Our little Aloe Ferox has survived: Mboweni delivers medium-term budget speech

Finance Minister Tito Mboweni tabled the medium-term budget on Wednesday. eNCA's Devan Murugan and chief economist at IQ Business, Sifiso Skenjana, discuss the budget. Courtesy #DStv403

PARLIAMENT - Finance Minister Tito Mboweni described a concerning economic picture for South Africans on Wednesday.

But while the minister acknowledged the situation is bleak, he had encouraging words for the country.

Mboweni delivered the Medium-Term Budget Policy Statement to Parliament under difficult circumstances following the devastating global and local economic effects of the COVID-19 pandemic.

WATCH: SA's economic recovery plan unpacked

The minister unpacked the current situation and said the economy is expected to contract by 7.8 percent this year, and the 2021 outlook is more uncertain. Job losses have been particularly severe.

Mboweni said rehabilitating public finance and recovering from the pandemic is the challenge facing the country. 

The minister said the revised fiscal framework is anticipated to stabilize the debt to GDP ratio by 95 percent within the next five years.

The stock of gross debt will rise from R4-trillion to R5,5-trillion in 2023/24.

Mboweni recalled former-president Nelson Madiba's challenge to meet despair with hope and death with the reaffirmation of the beauty of life.

"You are now well aware that the country’s Aloe Ferox is drought resistant, it can survive the harshest of circumstances and can certainly withstand a pandemic," the minister said.

"Our little Aloe Ferox has survived! It is recovering!" 

The minister said a sovereign debt crisis must be avoided and expenditure must be realigned from consumption to investment.

A key element to the economic plan is the investment in infrastructure.

The minister announced the Eskom roadmap would continue to be implemented and unbundled

READ: Gordhan outlines Eskom's future plans

Mboweni announced subsidies to support social housing, saying, "subsidies of R2.2-billion will support the Social Housing Programme aimed at poor, working South Africans. A further R6.7-billion has been contractually committed to this programme. We expect that the total investment from this programme will be R20-billion over the next 10 years."

The housing programme will also serve students seeking housing. Once complete, it is estimated to benefit 300,000 students.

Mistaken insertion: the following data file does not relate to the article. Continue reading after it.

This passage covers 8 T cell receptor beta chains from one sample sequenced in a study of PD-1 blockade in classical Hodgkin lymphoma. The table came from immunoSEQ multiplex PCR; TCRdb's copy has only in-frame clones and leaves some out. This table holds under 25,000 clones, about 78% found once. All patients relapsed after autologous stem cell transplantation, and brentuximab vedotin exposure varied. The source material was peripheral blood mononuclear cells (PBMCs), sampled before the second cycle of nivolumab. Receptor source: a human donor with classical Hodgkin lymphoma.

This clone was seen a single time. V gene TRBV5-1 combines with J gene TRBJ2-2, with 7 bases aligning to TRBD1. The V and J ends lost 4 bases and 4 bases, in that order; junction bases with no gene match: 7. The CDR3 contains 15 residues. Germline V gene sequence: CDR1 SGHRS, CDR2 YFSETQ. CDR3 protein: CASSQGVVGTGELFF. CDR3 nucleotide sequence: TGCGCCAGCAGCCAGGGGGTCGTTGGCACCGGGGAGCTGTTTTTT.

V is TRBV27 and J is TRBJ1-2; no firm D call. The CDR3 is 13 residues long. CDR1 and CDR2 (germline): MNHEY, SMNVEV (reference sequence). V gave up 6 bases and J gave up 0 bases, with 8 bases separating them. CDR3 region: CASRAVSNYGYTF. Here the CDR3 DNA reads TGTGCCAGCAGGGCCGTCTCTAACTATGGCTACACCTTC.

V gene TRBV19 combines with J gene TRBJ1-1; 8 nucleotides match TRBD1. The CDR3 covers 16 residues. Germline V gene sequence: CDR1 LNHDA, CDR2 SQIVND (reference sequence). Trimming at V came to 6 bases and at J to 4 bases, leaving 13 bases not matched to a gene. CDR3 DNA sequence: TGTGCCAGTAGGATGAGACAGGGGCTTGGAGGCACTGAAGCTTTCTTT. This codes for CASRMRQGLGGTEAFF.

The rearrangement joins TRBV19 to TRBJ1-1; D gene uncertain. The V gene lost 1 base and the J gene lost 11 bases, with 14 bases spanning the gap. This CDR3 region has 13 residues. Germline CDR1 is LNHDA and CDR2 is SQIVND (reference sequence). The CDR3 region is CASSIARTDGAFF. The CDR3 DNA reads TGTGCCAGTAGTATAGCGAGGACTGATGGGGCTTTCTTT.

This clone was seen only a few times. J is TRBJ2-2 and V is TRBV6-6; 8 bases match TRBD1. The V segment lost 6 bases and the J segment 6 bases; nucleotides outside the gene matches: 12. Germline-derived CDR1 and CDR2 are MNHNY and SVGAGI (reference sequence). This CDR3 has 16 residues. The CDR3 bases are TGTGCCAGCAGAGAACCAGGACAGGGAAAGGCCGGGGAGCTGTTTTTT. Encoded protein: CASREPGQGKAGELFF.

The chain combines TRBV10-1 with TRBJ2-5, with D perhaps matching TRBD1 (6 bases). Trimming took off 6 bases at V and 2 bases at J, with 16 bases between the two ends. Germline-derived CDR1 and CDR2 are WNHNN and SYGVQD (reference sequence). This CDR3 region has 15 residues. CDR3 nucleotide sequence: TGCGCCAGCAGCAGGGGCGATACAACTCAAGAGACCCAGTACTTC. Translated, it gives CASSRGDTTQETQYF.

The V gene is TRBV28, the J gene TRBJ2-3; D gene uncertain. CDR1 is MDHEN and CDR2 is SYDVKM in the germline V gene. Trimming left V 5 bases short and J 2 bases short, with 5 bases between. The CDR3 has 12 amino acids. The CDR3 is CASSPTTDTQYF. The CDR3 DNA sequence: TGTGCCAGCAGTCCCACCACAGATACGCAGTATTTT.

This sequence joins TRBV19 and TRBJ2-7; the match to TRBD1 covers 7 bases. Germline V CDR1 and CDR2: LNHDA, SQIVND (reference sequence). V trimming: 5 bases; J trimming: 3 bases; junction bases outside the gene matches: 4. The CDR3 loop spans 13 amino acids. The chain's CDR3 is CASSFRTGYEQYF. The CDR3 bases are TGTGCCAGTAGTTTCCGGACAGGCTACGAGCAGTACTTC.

The Infrastructure fund will also support new projects to build and extend hospitals and develop new harbours in the Eastern Cape, KwaZulu-Natal, Northern Cape and the Western Cape.

The minister also announced various social relief packages.

READ: How to apply for the COVID-19 special relief of distress grant 

During the lockdown, cash grants were paid to over 22 million people, nearly half the population, according to the minister.

Treasury has proposed to redirect R6.8-billion from the public employment programme to the Social Relief of Distress grant, which has been extended until the end of January 2021.

The temporary increases in other grants will not be extended to 2021. The adjustments appropriation ad R1-billion for food relief to fight hunger.

R12.6 billion, in this financial year, is allocated to employment initiatives championed by President Cyril Ramaphosa.

The Provincial Equitable Share is augmented by R7-billion to support jobs at fee-paying public schools and government-subsidised independent schools.

R600-million, for the 2021 fiscal year, will go to employing early childhood development and social workers.

R2-billion is allocated to Working for Fire, Working for Water and Working for Forests.

The rest of the allocation from the employment initiative is divided between the transport, arts, sports and culture, health and agricultural sectors.

According to the minister, the government is borrowing at a rate of R2.1-billion per day.

The revised main budget deficit is now expected to be R707.8-billion.

"As ratio, of GDP, it is unchanged at 14.6 per cent of GDP. The consolidated deficit is also marginally better in rand terms, but unchanged at as proportion of GDP at 15.7 per cent," he said

READ: Debt is our weakness, says Mboweni

Mboweni cautioned that the country must be careful to avoid the fate of countries like Argentina and Ecuador that defaulted on their debt this year.

The minister announced the Land Bank will require another R7-billion in the medium-term along with the June allocated R3-billion to support restructuring.

READ: Land and Development Bank in a bid to restructure debt 

R10.5-billion has been allocated to SAA to implement its business rescue plan.

According to Mboweni, "this allocation is funded through reductions to the baselines of national departments, public entities and conditional grants. This allocation is in addition to the R16.4-billion allocated over the 2020 MTEF in the February Budget for settling guaranteed debt and interest."

The minister took time to address financial corruption, particularly loopholes in procurement procedures that have been exploited to plunder the public purse during the COVID-19 pandemic.

"The National Treasury has withdrawn the emergency procurement instruction note and required all state bodies to revert to normal procurement processes."

The South African Revenue Services is working with other law enforcement agencies to evaluate R3.5-billion worth of tenders to awarded to entities not registered for VAT.

The State Capture Commission of Inquiry has been allocated an additional R63-million from the Department of Justice and Constitutional Development to finalise investigations and produce a close-out report.


*Read the full speech below